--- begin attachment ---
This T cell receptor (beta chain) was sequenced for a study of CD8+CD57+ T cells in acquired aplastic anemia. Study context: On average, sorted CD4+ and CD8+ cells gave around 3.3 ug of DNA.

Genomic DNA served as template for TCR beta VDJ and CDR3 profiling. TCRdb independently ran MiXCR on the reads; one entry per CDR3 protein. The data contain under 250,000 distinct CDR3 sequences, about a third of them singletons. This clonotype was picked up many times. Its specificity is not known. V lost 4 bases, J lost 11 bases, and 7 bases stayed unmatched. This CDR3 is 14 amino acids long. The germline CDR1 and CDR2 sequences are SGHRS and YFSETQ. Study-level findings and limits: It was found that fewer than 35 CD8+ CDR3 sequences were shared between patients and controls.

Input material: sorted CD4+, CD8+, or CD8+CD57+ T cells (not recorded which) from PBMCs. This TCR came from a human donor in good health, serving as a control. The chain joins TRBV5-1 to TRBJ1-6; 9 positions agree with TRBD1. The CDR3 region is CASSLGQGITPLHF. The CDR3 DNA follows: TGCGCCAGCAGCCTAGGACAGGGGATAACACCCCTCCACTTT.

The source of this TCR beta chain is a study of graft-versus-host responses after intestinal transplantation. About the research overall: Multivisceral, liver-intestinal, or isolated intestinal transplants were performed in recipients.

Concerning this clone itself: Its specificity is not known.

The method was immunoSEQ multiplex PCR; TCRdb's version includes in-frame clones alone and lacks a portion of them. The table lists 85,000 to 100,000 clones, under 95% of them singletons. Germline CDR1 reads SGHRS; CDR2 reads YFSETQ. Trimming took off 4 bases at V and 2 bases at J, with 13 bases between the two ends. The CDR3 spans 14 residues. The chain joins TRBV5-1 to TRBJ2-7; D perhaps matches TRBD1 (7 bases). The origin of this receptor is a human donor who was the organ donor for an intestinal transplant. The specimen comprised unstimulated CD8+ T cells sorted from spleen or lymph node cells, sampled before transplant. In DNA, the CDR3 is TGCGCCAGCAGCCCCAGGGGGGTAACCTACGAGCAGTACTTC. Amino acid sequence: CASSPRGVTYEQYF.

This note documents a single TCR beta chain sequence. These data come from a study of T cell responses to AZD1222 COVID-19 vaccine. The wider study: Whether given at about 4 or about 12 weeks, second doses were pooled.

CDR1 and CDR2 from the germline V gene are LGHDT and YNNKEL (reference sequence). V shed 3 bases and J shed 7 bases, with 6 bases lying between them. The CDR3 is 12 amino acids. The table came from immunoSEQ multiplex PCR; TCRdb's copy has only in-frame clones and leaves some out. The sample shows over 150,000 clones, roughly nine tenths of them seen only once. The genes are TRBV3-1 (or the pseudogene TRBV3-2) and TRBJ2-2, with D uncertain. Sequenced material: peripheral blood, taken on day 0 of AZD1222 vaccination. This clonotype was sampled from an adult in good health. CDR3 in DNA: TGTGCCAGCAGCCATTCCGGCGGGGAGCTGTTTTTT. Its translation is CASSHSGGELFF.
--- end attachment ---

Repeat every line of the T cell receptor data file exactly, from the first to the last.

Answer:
This T cell receptor (beta chain) was sequenced for a study of CD8+CD57+ T cells in acquired aplastic anemia. Study context: On average, sorted CD4+ and CD8+ cells gave around 3.3 ug of DNA.

Genomic DNA served as template for TCR beta VDJ and CDR3 profiling. TCRdb independently ran MiXCR on the reads; one entry per CDR3 protein. The data contain under 250,000 distinct CDR3 sequences, about a third of them singletons. This clonotype was picked up many times. Its specificity is not known. V lost 4 bases, J lost 11 bases, and 7 bases stayed unmatched. This CDR3 is 14 amino acids long. The germline CDR1 and CDR2 sequences are SGHRS and YFSETQ. Study-level findings and limits: It was found that fewer than 35 CD8+ CDR3 sequences were shared between patients and controls.

Input material: sorted CD4+, CD8+, or CD8+CD57+ T cells (not recorded which) from PBMCs. This TCR came from a human donor in good health, serving as a control. The chain joins TRBV5-1 to TRBJ1-6; 9 positions agree with TRBD1. The CDR3 region is CASSLGQGITPLHF. The CDR3 DNA follows: TGCGCCAGCAGCCTAGGACAGGGGATAACACCCCTCCACTTT.

The source of this TCR beta chain is a study of graft-versus-host responses after intestinal transplantation. About the research overall: Multivisceral, liver-intestinal, or isolated intestinal transplants were performed in recipients.

Concerning this clone itself: Its specificity is not known.

The method was immunoSEQ multiplex PCR; TCRdb's version includes in-frame clones alone and lacks a portion of them. The table lists 85,000 to 100,000 clones, under 95% of them singletons. Germline CDR1 reads SGHRS; CDR2 reads YFSETQ. Trimming took off 4 bases at V and 2 bases at J, with 13 bases between the two ends. The CDR3 spans 14 residues. The chain joins TRBV5-1 to TRBJ2-7; D perhaps matches TRBD1 (7 bases). The origin of this receptor is a human donor who was the organ donor for an intestinal transplant. The specimen comprised unstimulated CD8+ T cells sorted from spleen or lymph node cells, sampled before transplant. In DNA, the CDR3 is TGCGCCAGCAGCCCCAGGGGGGTAACCTACGAGCAGTACTTC. Amino acid sequence: CASSPRGVTYEQYF.

This note documents a single TCR beta chain sequence. These data come from a study of T cell responses to AZD1222 COVID-19 vaccine. The wider study: Whether given at about 4 or about 12 weeks, second doses were pooled.

CDR1 and CDR2 from the germline V gene are LGHDT and YNNKEL (reference sequence). V shed 3 bases and J shed 7 bases, with 6 bases lying between them. The CDR3 is 12 amino acids. The table came from immunoSEQ multiplex PCR; TCRdb's copy has only in-frame clones and leaves some out. The sample shows over 150,000 clones, roughly nine tenths of them seen only once. The genes are TRBV3-1 (or the pseudogene TRBV3-2) and TRBJ2-2, with D uncertain. Sequenced material: peripheral blood, taken on day 0 of AZD1222 vaccination. This clonotype was sampled from an adult in good health. CDR3 in DNA: TGTGCCAGCAGCCATTCCGGCGGGGAGCTGTTTTTT. Its translation is CASSHSGGELFF.